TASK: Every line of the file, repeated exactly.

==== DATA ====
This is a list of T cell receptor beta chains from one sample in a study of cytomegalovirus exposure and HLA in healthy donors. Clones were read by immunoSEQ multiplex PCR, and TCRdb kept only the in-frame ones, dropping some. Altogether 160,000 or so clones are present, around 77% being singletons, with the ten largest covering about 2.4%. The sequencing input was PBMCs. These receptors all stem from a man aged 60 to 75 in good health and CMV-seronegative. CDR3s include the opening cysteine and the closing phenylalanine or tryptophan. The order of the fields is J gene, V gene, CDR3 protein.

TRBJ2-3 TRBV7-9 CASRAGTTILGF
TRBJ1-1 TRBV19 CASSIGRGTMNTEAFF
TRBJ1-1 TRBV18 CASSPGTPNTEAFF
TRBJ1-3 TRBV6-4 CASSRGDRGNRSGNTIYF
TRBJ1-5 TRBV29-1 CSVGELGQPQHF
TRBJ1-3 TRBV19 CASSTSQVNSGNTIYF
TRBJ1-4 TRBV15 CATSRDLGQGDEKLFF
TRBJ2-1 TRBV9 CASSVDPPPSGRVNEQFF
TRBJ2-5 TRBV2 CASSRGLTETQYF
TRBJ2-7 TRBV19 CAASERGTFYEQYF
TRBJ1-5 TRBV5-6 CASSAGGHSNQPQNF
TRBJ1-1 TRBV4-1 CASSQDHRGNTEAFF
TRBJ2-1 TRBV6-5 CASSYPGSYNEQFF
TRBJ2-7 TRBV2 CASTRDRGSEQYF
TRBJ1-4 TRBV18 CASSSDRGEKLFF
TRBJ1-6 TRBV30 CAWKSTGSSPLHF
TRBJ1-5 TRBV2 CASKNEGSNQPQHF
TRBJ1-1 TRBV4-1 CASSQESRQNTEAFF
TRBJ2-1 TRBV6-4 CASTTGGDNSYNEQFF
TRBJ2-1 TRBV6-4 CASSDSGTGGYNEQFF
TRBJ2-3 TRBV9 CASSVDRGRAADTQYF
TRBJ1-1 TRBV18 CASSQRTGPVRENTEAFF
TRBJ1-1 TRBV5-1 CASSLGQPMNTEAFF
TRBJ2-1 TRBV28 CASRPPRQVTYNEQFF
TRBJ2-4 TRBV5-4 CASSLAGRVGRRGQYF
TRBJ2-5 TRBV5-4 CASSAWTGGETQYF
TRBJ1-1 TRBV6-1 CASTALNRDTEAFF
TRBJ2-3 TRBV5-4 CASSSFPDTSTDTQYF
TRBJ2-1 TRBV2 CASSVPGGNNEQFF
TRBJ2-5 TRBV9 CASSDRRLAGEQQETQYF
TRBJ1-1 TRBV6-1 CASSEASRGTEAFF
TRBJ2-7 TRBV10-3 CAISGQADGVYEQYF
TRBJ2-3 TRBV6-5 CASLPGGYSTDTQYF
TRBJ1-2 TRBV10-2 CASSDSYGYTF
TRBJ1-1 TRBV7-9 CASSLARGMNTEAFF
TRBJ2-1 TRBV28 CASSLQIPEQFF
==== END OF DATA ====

This is a list of T cell receptor beta chains from one sample in a study of cytomegalovirus exposure and HLA in healthy donors. Clones were read by immunoSEQ multiplex PCR, and TCRdb kept only the in-frame ones, dropping some. Altogether 160,000 or so clones are present, around 77% being singletons, with the ten largest covering about 2.4%. The sequencing input was PBMCs. These receptors all stem from a man aged 60 to 75 in good health and CMV-seronegative. CDR3s include the opening cysteine and the closing phenylalanine or tryptophan. The order of the fields is J gene, V gene, CDR3 protein.

TRBJ2-3 TRBV7-9 CASRAGTTILGF
TRBJ1-1 TRBV19 CASSIGRGTMNTEAFF
TRBJ1-1 TRBV18 CASSPGTPNTEAFF
TRBJ1-3 TRBV6-4 CASSRGDRGNRSGNTIYF
TRBJ1-5 TRBV29-1 CSVGELGQPQHF
TRBJ1-3 TRBV19 CASSTSQVNSGNTIYF
TRBJ1-4 TRBV15 CATSRDLGQGDEKLFF
TRBJ2-1 TRBV9 CASSVDPPPSGRVNEQFF
TRBJ2-5 TRBV2 CASSRGLTETQYF
TRBJ2-7 TRBV19 CAASERGTFYEQYF
TRBJ1-5 TRBV5-6 CASSAGGHSNQPQNF
TRBJ1-1 TRBV4-1 CASSQDHRGNTEAFF
TRBJ2-1 TRBV6-5 CASSYPGSYNEQFF
TRBJ2-7 TRBV2 CASTRDRGSEQYF
TRBJ1-4 TRBV18 CASSSDRGEKLFF
TRBJ1-6 TRBV30 CAWKSTGSSPLHF
TRBJ1-5 TRBV2 CASKNEGSNQPQHF
TRBJ1-1 TRBV4-1 CASSQESRQNTEAFF
TRBJ2-1 TRBV6-4 CASTTGGDNSYNEQFF
TRBJ2-1 TRBV6-4 CASSDSGTGGYNEQFF
TRBJ2-3 TRBV9 CASSVDRGRAADTQYF
TRBJ1-1 TRBV18 CASSQRTGPVRENTEAFF
TRBJ1-1 TRBV5-1 CASSLGQPMNTEAFF
TRBJ2-1 TRBV28 CASRPPRQVTYNEQFF
TRBJ2-4 TRBV5-4 CASSLAGRVGRRGQYF
TRBJ2-5 TRBV5-4 CASSAWTGGETQYF
TRBJ1-1 TRBV6-1 CASTALNRDTEAFF
TRBJ2-3 TRBV5-4 CASSSFPDTSTDTQYF
TRBJ2-1 TRBV2 CASSVPGGNNEQFF
TRBJ2-5 TRBV9 CASSDRRLAGEQQETQYF
TRBJ1-1 TRBV6-1 CASSEASRGTEAFF
TRBJ2-7 TRBV10-3 CAISGQADGVYEQYF
TRBJ2-3 TRBV6-5 CASLPGGYSTDTQYF
TRBJ1-2 TRBV10-2 CASSDSYGYTF
TRBJ1-1 TRBV7-9 CASSLARGMNTEAFF
TRBJ2-1 TRBV28 CASSLQIPEQFF